Over time, as more and more followers flocked to Miller and as his tone grew ever more imperious, Sims says he began to have doubts. He had particular difficulty accepting a practice that Miller continues to this day - informing some couples, even married couples, that they are not yoked to their soul mates and they'll never achieve happiness while they remain in their current relationship. (Former followers tell me Miller uses this technique to control the group, splitting up those who fall out of favour and shunning the offending partner, who then either distances himself or herself from whatever behaviour has offended Miller or leaves the group.) Reluctantly, Sims decided to cut off contact with Miller in 2009.

"I wish I was wrong and A. J. was right," he says. "I'd much rather have that be the case."

It's impossible to know just how much money Miller has accepted from his followers because the organisation doesn't release financial reports. Miller claims he doesn't demand that his followers give him money, but some of them, like Sims, maintain that making a contribution is the most effective way to gain access to him.

Strangely, given that he maintains a website and conducts seminars on God's Way of Love around the world, Miller insists that, to him, it is immaterial whether or not anyone follows his philosophy. He also professes not to care what happens to the hundred or so people now living around him. "The only person I'm responsible for is myself and whether people make the choice to listen to what I say and attempt to practise it ... I don't feel that I have any responsibility unless I've said something inaccurate or incorrect," he says.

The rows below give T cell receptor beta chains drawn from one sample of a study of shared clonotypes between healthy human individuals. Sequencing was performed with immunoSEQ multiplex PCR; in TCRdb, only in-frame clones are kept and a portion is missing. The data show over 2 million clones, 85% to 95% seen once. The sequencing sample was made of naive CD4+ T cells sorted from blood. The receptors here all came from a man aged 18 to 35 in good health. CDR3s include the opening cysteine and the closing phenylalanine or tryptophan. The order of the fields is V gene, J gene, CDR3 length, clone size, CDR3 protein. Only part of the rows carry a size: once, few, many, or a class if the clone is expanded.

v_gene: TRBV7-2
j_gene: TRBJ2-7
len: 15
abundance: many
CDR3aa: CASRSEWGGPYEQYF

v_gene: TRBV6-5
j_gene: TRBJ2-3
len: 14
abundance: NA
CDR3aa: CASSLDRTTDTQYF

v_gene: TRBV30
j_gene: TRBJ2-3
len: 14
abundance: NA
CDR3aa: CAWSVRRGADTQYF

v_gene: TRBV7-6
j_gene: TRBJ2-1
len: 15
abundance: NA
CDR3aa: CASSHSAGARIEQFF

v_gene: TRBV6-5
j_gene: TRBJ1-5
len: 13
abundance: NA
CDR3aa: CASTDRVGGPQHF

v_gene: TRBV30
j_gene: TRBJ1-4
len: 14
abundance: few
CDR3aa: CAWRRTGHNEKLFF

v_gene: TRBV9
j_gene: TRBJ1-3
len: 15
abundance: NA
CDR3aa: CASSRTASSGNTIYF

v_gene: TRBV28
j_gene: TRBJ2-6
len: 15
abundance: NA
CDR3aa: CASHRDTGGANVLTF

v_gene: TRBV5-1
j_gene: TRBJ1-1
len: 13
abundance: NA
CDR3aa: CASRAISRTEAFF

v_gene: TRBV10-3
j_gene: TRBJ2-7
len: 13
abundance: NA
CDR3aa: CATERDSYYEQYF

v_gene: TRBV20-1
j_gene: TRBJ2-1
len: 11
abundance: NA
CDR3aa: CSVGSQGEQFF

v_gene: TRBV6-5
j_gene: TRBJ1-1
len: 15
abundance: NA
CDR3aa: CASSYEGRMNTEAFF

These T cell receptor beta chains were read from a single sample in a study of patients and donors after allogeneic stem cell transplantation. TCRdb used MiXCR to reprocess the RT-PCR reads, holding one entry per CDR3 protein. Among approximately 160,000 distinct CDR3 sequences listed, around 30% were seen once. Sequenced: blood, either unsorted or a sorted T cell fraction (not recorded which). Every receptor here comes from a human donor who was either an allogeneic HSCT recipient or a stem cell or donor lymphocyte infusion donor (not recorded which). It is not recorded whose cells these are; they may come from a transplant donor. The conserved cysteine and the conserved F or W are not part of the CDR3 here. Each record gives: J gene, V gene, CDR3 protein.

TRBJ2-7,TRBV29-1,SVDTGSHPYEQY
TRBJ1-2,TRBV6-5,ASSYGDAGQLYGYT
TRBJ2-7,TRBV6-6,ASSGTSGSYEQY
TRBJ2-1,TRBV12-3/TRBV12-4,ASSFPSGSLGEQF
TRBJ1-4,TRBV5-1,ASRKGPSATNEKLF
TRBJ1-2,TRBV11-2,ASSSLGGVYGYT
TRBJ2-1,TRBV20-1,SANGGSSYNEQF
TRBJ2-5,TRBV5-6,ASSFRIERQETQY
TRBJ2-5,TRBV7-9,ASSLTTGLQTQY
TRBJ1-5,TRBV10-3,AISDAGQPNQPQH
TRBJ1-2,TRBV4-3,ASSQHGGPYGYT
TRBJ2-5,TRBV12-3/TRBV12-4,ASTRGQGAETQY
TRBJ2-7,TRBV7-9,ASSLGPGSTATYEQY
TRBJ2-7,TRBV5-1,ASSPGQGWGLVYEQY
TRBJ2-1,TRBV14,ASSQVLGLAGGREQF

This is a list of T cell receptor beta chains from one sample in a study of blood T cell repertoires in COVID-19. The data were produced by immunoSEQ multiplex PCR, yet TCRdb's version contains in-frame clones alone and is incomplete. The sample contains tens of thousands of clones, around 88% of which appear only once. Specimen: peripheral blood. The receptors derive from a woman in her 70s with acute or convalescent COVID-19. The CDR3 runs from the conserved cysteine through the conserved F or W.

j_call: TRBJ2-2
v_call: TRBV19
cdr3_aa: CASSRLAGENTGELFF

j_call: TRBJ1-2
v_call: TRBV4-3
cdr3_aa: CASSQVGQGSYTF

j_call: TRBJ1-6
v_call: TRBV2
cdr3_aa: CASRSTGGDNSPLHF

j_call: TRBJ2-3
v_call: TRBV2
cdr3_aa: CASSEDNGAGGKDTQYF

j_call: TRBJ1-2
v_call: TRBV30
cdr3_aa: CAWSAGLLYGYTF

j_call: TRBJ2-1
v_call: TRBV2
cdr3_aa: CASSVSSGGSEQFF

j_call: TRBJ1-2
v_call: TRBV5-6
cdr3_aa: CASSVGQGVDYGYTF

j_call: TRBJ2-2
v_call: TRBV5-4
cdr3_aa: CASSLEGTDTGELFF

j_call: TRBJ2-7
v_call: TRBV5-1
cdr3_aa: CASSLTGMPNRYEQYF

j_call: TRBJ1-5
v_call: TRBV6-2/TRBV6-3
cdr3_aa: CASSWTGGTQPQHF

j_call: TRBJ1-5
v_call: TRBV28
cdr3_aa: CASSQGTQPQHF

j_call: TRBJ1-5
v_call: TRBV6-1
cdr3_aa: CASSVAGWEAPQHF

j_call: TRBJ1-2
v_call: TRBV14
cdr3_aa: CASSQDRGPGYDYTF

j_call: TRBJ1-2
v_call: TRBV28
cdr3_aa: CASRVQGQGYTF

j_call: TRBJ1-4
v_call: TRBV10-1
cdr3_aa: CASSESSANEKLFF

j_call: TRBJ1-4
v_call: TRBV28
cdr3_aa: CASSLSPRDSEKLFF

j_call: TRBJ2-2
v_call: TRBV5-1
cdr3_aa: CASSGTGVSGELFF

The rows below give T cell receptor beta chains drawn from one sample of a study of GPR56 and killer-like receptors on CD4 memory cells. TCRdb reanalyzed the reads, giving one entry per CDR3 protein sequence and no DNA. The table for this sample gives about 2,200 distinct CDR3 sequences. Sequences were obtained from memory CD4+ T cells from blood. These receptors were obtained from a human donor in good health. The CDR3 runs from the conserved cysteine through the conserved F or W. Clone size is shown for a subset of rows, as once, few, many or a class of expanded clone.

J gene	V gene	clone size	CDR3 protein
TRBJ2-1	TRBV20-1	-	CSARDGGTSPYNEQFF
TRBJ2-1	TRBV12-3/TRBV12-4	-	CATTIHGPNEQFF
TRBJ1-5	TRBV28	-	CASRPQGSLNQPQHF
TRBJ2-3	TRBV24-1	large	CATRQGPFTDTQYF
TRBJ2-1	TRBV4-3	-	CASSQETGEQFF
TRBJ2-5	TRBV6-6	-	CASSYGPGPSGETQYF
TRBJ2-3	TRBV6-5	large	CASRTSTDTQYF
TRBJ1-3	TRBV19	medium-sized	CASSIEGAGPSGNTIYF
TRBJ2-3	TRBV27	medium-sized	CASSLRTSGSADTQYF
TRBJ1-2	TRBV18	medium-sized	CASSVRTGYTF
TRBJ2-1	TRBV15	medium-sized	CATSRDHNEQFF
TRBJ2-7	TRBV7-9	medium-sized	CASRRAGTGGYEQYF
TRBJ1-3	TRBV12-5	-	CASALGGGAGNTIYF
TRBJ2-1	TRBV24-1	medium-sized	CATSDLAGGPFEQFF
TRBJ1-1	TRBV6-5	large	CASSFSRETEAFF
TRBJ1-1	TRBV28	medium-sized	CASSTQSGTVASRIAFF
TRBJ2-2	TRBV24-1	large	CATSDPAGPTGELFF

Miller has already incorrectly predicted the date of what he calls "Earth Changes" - a series of global cataclysms - at least three times. On each occasion he pushes the date back further and on each occasion his followers accept that communicating with spirits is not an exact science. In May 2011, for example, he claimed on Twitter that "a big awakening" was coming in 2012, while in September 2011 he warned of "100-foot tidal waves" turning Kingaroy into beachfront property. He then claimed last September that the "Earth Changes" would be coming in early 2013.

Nowhere is this blind faith more obvious than on a 242-hectare property on the other side of Chinchilla Wondai Road. Angela Griffiths and her partner Robert, both acolytes of Miller, look after the property - bought by a group of Miller's followers, allegedly on his orders - and are building a learning centre for God's Way of Love that at present is little more than foundations and a wooden skeleton. They live in a tin shed on the property with their three children, who are aged 16, 14 and 11.

Miller and Luck directed them to "restore Eden", Angela tells me with a faraway look in her eyes as we walk through a field of tall grass. "When we're in a more loving condition and don't need laws or rules, there could be a hundred families living here," she says in a monotone.

Although Miller insists he has no direct involvement with the property, Sims says he remembers things more like Angela. "I was still on the reservation when the property purchase was initiated," he tells me, meaning that he was still a believer. "He wanted them to purchase that. There was another, more desirable, property, but it wasn't right next to where he lives."

In the end, I'm not able to ask Miller about Sims's concerns, or why people seem afraid to talk to me about him. When I leave Kingaroy, it is all smiles and handshakes. Seven hours later, though, as I land in Sydney and turn on my mobile, I find a 1554-word email from him telling me I've caused deep offence to the group and I'm to have no further contact with him or his followers until I've learnt some respect.

Over the next few weeks, I receive almost 20,000 words in hostile emails from more than half a dozen of Miller's followers. Perhaps Miller didn't like being challenged. Perhaps it had to do with my scepticism regarding his Earth Changes.

Ultimately, the experience has left me with a sense of foreboding. I feel concerned for Miller's followers. "When you keep making these predictions about Earth Changes and nothing happens, you're painting yourself into a corner," Sims tells me. "And, frankly, that scares me."